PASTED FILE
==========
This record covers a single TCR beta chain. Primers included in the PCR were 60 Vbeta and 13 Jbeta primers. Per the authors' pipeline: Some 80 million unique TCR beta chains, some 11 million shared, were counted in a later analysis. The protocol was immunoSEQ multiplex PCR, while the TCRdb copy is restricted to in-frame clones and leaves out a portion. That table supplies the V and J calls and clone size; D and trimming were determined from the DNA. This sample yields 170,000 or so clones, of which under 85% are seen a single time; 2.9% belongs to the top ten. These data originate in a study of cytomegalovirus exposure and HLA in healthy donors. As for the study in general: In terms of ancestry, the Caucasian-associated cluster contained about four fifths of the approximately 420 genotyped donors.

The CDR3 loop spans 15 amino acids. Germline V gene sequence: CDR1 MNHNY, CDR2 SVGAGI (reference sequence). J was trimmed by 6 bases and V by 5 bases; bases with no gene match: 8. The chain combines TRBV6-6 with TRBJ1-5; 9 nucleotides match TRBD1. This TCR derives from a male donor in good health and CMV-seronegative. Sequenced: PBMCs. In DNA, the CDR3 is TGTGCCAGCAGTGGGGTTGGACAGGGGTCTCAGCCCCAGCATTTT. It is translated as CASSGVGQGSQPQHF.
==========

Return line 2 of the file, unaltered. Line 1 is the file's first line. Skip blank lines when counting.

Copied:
The CDR3 loop spans 15 amino acids. Germline V gene sequence: CDR1 MNHNY, CDR2 SVGAGI (reference sequence). J was trimmed by 6 bases and V by 5 bases; bases with no gene match: 8. The chain combines TRBV6-6 with TRBJ1-5; 9 nucleotides match TRBD1. This TCR derives from a male donor in good health and CMV-seronegative. Sequenced: PBMCs. In DNA, the CDR3 is TGTGCCAGCAGTGGGGTTGGACAGGGGTCTCAGCCCCAGCATTTT. It is translated as CASSGVGQGSQPQHF.